By Cathy Tilzey

Classical music filled the Cathedral of St. Helena the afternoon of June 4 and wafted outdoors as archbishops, bishops, priests, seminarians, deacons and servers processed around the church and up the main steps for the Mass of Installation for Bishop George Leo Thomas.

The papal nuncio to the United States, Archbishop Gabriel Montalvo, began the ceremony by reading the apostolic letter naming Bishop Thomas as the 10th Bishop of Helena.

Then Archbishop Montalvo and Archbishop John G. Vlazny of Portland, Ore., escorted Bishop Thomas to the cathedra, the seat of the diocesan bishop. He was presented with the miter – a bishop’s distinctive headdress – and his crosier, or pastoral staff.

As the new Bishop of Helena sat down, smiling happily, the capacity crowd of more than 700 rose to their feet and applauded extensively.

The Liturgy of the Word followed, then Bishop Thomas’ homily. He began with a reference to John Steinbeck’s book “Travels with Charley, in Search of America,” in which the author wrote, “I am in love with Montana. For other states, I have admiration and respect, recognition, even some affection. But with Montana it is love.”

The bishop said, “His words capture exactly what I am feeling in my heart as I stand before you today.”

He talked about growing up in Anaconda, Harlem, Butte, where he graduated from Boys’ Central High School, and Helena, where he attended St. Helena Grade School in 1962.

His faith was tested in Helena when a fellow seventh grader died in a tragic accident. The boy’s death shook students’ childhood confidence in God, but also started a new relationship, a profound encounter with Christ and the Church, he related.

Young George Thomas began to see “with the eyes of the heart” rather than with physical eyes alone, he added.

Bishop Thomas spoke about Pope John Paul II’s October 2003 address to bishops of the world which captured the essence of the ministry of bishop. The address included a bishop’s threefold ministry of teaching, pastoral governance and sanctification.

“The beginning point of a bishop’s teaching ministry is a personal encounter with the living Lord, and a burning desire to share Christ’s life and love with all he meets,” he explained. As teachers, bishops hand on what they have received, the gospel.

The second ministry, pastoral governance, is rooted in the powerful image in the installation Mass’s gospel, which told of Jesus washing his disciples’ feet. He quoted the Rite of Episcopal Ordination, which says “The title of Bishop is one of service, not of honor …”

He said he will spend a lot of time listening, and will rely on the counsel of priests, who are “a source of wisdom and an indispensable resource for the bishop,” and on the experience and perspective of the religious and laity.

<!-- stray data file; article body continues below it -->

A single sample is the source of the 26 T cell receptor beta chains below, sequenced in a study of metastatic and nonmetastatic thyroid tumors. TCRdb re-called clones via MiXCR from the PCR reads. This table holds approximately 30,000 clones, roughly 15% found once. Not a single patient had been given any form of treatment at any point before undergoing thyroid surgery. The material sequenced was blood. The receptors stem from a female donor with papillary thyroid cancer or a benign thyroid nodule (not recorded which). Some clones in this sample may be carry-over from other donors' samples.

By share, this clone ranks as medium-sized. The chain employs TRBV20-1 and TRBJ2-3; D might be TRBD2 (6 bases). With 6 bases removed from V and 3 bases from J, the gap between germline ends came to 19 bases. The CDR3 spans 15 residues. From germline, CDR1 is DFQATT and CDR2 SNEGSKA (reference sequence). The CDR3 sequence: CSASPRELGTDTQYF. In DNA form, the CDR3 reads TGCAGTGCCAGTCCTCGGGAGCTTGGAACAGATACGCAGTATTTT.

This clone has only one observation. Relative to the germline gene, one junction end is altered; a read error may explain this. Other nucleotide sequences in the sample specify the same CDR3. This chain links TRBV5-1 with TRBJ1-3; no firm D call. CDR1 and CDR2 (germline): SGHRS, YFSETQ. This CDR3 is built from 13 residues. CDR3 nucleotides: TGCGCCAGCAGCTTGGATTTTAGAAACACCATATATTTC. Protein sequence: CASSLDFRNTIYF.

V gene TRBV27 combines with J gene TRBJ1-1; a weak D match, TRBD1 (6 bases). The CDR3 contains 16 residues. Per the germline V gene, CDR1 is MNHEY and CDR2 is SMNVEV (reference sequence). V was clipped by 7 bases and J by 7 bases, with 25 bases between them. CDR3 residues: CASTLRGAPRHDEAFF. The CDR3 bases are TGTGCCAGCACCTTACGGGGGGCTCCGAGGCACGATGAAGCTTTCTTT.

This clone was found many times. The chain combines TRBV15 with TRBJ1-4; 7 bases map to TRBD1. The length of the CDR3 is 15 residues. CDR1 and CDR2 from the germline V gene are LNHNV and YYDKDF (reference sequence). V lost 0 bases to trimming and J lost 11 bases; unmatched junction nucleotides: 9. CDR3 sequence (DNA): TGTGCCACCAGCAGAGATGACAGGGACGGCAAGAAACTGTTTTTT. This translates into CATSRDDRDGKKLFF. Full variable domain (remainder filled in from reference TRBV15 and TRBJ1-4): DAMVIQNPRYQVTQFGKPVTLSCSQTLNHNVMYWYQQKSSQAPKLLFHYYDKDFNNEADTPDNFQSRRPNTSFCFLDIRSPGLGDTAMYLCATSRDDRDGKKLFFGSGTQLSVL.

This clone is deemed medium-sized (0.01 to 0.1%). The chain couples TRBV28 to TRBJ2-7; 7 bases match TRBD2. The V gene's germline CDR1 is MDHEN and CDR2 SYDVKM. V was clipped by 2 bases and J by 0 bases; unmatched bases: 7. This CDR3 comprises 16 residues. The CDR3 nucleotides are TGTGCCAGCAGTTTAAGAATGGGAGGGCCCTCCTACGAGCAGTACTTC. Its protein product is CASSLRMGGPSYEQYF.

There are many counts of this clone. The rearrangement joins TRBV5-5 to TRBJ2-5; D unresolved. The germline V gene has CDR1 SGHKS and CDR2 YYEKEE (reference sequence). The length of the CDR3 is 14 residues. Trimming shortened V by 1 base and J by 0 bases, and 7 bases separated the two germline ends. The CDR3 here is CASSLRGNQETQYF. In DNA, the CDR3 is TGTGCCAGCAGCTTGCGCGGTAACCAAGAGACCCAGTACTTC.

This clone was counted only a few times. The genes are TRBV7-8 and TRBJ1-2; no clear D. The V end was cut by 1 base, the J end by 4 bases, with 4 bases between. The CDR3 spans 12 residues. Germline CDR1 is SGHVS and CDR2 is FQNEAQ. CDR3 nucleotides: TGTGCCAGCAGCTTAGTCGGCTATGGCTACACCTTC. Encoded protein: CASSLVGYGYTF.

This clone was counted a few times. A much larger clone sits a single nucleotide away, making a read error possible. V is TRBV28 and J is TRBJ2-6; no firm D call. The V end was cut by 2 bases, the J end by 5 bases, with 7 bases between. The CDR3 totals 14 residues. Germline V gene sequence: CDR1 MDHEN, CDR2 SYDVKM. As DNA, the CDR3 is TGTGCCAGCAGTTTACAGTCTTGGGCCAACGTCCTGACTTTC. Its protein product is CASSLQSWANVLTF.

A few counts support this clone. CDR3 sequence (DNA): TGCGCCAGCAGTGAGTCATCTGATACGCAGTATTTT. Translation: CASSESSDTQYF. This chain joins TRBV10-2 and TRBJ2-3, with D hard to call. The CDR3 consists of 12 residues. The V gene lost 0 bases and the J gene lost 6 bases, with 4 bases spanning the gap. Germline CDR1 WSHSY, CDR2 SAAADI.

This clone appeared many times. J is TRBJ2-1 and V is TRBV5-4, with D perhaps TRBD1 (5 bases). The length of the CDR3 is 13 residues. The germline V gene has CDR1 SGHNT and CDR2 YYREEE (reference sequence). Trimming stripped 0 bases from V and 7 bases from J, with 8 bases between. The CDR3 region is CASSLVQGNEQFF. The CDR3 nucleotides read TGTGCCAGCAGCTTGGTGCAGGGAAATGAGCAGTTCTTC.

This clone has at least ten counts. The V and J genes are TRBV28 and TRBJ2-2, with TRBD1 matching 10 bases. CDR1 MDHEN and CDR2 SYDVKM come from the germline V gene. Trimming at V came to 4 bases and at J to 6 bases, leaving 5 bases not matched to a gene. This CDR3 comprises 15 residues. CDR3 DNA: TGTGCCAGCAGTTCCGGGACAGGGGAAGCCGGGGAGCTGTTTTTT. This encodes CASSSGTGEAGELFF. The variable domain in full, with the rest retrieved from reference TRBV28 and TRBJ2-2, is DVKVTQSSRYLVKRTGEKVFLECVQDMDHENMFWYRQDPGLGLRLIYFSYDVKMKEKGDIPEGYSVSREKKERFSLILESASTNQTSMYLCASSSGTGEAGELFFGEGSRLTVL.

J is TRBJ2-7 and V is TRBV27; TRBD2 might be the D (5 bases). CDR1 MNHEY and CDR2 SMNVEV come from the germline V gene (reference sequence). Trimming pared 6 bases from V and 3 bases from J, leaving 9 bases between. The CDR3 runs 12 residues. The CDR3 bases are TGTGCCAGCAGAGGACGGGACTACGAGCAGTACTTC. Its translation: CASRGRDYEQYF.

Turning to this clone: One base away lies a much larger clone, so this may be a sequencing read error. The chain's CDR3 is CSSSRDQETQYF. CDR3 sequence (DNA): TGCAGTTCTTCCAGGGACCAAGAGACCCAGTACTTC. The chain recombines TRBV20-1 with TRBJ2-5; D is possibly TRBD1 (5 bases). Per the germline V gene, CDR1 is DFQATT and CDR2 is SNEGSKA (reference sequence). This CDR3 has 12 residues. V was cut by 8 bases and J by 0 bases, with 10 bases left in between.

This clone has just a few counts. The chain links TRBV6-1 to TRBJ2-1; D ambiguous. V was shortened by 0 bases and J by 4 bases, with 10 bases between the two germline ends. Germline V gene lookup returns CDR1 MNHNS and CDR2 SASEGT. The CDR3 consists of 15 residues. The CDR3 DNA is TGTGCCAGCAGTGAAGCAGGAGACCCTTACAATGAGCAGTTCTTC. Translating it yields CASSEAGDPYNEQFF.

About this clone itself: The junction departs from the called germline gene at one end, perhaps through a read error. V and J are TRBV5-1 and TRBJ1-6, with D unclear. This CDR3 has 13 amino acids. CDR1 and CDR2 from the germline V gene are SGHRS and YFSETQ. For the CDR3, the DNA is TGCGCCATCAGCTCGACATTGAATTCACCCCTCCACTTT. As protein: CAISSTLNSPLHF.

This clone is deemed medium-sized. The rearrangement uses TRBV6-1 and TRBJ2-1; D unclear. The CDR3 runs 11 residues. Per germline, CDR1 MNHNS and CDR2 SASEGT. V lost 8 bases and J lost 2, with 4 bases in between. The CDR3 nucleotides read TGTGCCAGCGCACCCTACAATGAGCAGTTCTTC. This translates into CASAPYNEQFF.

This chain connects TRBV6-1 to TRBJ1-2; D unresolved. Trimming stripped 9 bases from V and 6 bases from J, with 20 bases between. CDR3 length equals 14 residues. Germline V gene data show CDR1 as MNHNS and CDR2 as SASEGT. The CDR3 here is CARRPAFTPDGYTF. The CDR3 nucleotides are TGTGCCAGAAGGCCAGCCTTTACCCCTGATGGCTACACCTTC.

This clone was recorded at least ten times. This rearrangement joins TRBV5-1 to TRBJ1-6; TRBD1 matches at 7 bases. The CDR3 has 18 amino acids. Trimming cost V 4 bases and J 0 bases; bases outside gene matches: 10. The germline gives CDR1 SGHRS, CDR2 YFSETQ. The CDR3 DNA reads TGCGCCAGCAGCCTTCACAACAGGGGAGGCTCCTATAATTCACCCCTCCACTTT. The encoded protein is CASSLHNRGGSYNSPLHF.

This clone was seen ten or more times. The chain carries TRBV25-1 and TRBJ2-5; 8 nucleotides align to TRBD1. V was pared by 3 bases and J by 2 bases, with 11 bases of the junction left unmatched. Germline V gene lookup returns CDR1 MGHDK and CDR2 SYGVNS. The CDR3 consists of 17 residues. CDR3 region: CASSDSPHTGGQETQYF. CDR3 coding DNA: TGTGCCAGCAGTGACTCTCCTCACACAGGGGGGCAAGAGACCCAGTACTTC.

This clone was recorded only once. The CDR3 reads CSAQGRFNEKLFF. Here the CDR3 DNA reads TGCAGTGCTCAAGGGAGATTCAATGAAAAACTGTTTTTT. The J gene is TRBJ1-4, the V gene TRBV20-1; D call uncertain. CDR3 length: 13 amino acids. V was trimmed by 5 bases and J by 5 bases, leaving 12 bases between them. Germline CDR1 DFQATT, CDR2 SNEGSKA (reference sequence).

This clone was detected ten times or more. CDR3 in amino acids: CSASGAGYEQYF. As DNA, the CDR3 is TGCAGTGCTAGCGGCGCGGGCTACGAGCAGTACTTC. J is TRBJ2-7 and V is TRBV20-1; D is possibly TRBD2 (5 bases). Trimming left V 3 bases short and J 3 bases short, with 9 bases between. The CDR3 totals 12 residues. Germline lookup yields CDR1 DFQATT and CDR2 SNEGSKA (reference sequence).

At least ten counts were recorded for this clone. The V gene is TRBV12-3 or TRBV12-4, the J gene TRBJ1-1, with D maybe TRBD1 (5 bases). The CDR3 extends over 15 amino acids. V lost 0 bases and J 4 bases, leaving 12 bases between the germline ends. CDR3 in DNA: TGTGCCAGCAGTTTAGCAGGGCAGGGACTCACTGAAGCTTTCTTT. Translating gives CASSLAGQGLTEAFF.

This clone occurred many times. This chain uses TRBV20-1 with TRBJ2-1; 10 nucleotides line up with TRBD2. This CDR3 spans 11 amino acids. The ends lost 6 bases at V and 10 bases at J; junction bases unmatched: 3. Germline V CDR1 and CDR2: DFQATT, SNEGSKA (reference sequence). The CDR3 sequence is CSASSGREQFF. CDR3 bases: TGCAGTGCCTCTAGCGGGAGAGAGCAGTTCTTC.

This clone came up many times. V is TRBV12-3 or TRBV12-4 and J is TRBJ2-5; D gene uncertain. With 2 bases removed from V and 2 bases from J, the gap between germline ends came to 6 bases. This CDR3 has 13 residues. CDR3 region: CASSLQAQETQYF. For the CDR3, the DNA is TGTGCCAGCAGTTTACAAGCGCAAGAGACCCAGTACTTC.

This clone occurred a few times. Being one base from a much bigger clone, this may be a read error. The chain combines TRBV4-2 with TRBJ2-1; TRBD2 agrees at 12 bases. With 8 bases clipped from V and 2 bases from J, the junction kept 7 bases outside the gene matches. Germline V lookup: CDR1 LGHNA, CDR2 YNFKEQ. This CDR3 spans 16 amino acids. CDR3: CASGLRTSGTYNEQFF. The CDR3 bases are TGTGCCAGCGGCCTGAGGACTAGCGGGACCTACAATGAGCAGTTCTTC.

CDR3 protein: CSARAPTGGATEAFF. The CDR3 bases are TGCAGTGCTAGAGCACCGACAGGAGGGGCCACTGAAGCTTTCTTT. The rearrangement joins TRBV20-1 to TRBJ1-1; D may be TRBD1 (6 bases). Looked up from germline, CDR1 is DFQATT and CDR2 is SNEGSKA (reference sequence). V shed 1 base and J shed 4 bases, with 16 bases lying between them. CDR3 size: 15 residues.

The third ministry, sanctification, is rooted in baptism and strengthened by the sacraments. He described how baptism is the gateway to spiritual life, and that through it all people become adopted daughters and sons of the living God. “Eucharist is our communion with the living God,” he added.

“I will work tirelessly to live up to the Office of Bishop entrusted to me,” Bishop Thomas stated. “I promise to serve you faithfully, and love you as a shepherd, a brother and friend. My heart is filled with joy and enthusiasm, as we begin this journey of faith together.” (Click here for the full text of Bishop Thomas’ homily.)

For the Liturgy of the Eucharist, concelebrants were members of the College of Consultors – Monsignors Kevin O’Neill of Helena and Donald Shea of Bigfork; and Fathers Thomas Healy, SJ, and Matthew Huber of Missoula; Charles Roman of Whitefish, and Jeremiah Sullivan of Carroll College.

Behind them were Cardinal Roger Mahony of Los Angeles, Archbishop John G. Vlazny of Portland, Ore., and Archbishop Montalvo.

Seated in prominent places were the former bishops of Helena: retired Archbishop Raymond G. Hunthausen of Seattle; Archbishop Elden F. Curtiss of Omaha, Neb; Archbishop Alex J. Brunett of Seattle, and Bishop Robert C. Morlino of Madison, Wis.

The congregation included President Thomas Trebon of Carroll College and three former presidents – Monsignor Anthony Brown of Butte, Frank Kerins of Helena and Father Stephen Rowan, interim president in the 2000-01 school year. The only former president unable to attend was Matthew Quinn, who lives in the Washington, D.C., area.

Following the Mass, many of those at the installation spent several hours visiting, enjoying a buffet dinner and hearing the music of Gabriel Maricich of Seattle.

A vocal performance major at Catholic University of America, Maricich said Bishop Thomas chose the songs, which included “If Ever I Would Leave You” from the musical “Camelot.”


Published in The Montana Catholic, Vol. 20, No. 6, June 18, 2004.